Poetry winners offer insights on love, loss and joy

  • Bob Barba reads his poem, “Sundering,” at Stoneleigh-Burnham School Tuesday night during the awards ceremony for the Poet’s Seat Poetry Contest. STAFF PHOTO/PAUL FRANZ

  • Bob Barba is congratulated on winning the Poet’s Seat Poetry Contest, Tuesday. STAFF PHOTO/PAUL FRANZ

  • Bob Barba is the grand prize winner for the Poet’s Seat Poetry Contest. STAFF PHOTO/PAUL FRANZ

Staff Writer
Published: 4/30/2019 11:11:46 PM

GREENFIELD — Finalists in the 28th annual Poet’s Seat Poetry Contest, ranging from teenagers to adults, recited personal stories of love, loss and joy at Tuesday’s award ceremony.

Organized by the Friends of the Greenfield Public Library, the contest received roughly 200 entries, according to board member Hope Schneider.

“This is one of the great Franklin County traditions.” Schneider said. “It’s just wonderful to see how many poets there are in Franklin County.”

Six authors and poets judged the contest: Janet MacFadyen, Dennis Martin Piana and Cindy Snow examined adult entries, while Mary Ellen Kelly, Barry McColgan and Gerald Yelle weighed youth poems.

Winners of the 12-to-18-year-old section were Amory Maxey for “Space,” Ursula Snow for “As the World Keeps Spinning,” Vivienne Potee for “J’irai par la forêt, j’irai par la montagne,” and Ishan Summer for “Mangoes Still.”

Finalists recited their poems to an audience Tuesday evening at Stoneleigh-Burnham School. Maxey, a Frontier Regional School seventh-grader, was first to the podium, reciting two poems: “Space” and “Stairs.” Maxey said he was inspired to enter the contest after his mother won a couple years ago. And while he admitted he was “a little stressed” about reciting his poetry to a crowd of people — first, no less — he said he found the experience “enjoyable.”

Snow, of the 12-to-14 age group, also recited two poems Tuesday: “As the world keeps spinning” and “Books.” Snow’s first poem remarked on how people are able to ignore the world’s pain.

Ayleen Cameron, a finalist in the 15-to-18 age group, wrote a poem about how Stockholm appears through a window.

“The flaming sky deepens, then unravels, and I inhale the studded stars,” Cameron wrote.

Three poems by Potee, a 15-to-18 age group member, were finalists in the contest: “Hymn for the Returned,” “J’irai par la foret, j’irai par la montagne,” and “Me, paraphrasing Hinton, who wrote Johnny quoting Frost.” Potee said she thinks of poems while on long walks and hikes — which she reflected in one of her poems.

“Mangoes, Still” by Summer in the 15-to-18 age category, wove themes of love and loss together with ripening mangoes.

“For now, we only love mangoes,” Summer concluded.

Adult section

Bob Barba of Ashfield won the adult section with his poem “Sundering,” a vivid account of the practice of splitting logs to make firewood. Barba said this ritual helps to quiet his mind.

“I’m a poet. I think too much. I’m always in my head,” Barba said. “I like doing things like splitting wood because you’re can’t think while you’re doing it.”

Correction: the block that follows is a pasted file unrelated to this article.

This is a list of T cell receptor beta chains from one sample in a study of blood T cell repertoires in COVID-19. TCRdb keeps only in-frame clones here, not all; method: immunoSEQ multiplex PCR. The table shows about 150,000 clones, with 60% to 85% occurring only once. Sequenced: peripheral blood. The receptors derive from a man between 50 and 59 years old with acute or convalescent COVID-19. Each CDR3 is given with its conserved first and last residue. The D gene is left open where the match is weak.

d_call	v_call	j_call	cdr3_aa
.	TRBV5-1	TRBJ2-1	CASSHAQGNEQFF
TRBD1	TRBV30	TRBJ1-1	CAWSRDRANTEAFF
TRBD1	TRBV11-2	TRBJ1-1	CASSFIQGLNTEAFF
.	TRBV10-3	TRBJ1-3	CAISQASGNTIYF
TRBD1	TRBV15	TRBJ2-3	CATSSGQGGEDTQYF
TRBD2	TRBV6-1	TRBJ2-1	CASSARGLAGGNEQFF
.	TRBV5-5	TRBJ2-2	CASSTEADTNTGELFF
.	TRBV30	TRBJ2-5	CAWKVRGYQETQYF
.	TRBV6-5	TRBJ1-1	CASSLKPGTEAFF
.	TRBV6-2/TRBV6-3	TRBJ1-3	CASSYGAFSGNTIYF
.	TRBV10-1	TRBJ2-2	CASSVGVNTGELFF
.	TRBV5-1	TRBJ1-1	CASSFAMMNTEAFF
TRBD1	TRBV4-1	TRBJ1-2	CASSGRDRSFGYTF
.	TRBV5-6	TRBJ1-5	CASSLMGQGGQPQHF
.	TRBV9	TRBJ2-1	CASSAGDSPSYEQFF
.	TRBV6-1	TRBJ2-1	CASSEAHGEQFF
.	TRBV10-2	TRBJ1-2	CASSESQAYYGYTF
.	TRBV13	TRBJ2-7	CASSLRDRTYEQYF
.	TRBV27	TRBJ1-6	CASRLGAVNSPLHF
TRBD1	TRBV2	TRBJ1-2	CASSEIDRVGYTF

Barba said he has written poetry on and off for his whole life, influenced by his older sister who was a poet by trade. A first-time entrant, Barba said he was “astonished” by his win.

“I feel a little like a party crasher,” Barba joked.

In second place was Amy Gordon of Gill for “Looking Down from a Distance.” Gordon spoke of ancestors buried in the “fertile soil of the Jewish river that flooded every Spring.”

Two finalists tied for third place: Mary Chicoine of Greenfield for “Father’s Hands” and Lynn Pledger of Shelburne Falls for “Mother’s Long Program.”

Pledger offered fond memories of her mother, while Chicoine depicted a complex father-child relationship in her poem.

“His elbows on the table, dad places his hands in prayer position, palm against palm, and proceeds to rub them up and down, up and down,” Chicoine wrote.

Other finalists included David Bulley of Turners Falls for his poem, “Another Elvis Sighting,” evoking murmurs of laughter. As Bulley’s poem continued, it became clear performing — and Elvis — offered him a sense of belonging.

“When Elvis sang he belonged. In any situation: at any party, in any beach, at any hotel,” Bulley said. “In my own way, when I left as if I was drifting through, saying my lines, not really a part of things, I would sing!”

Lucy Kahn of Greenfield dedicated her poem “Statues” to her partner Rebecca, who she said asked to read her work, which resulted in her entry and ultimate success in the contest.

Mark Koyama’s work, entitled “TripDyct(ionary),” strayed from the typical poetry format and read like a dictionary entry, defining the terms “Weed,” “Widow” and “Wood.”

On “Widow,” Koyama told a story of a bereaved mother from the perspective of a child.

“After my father died the piano stood, upright and mute,” Koyama wrote. “I knew, though as a mere child, that it was a rare thing to have such a mother — whose hands conjured something that, in its frail claim to existence somehow contained all longing and beauty.”

Reach Grace Bird at gbird@recorder.com or 413-772-0261, ext. 280.


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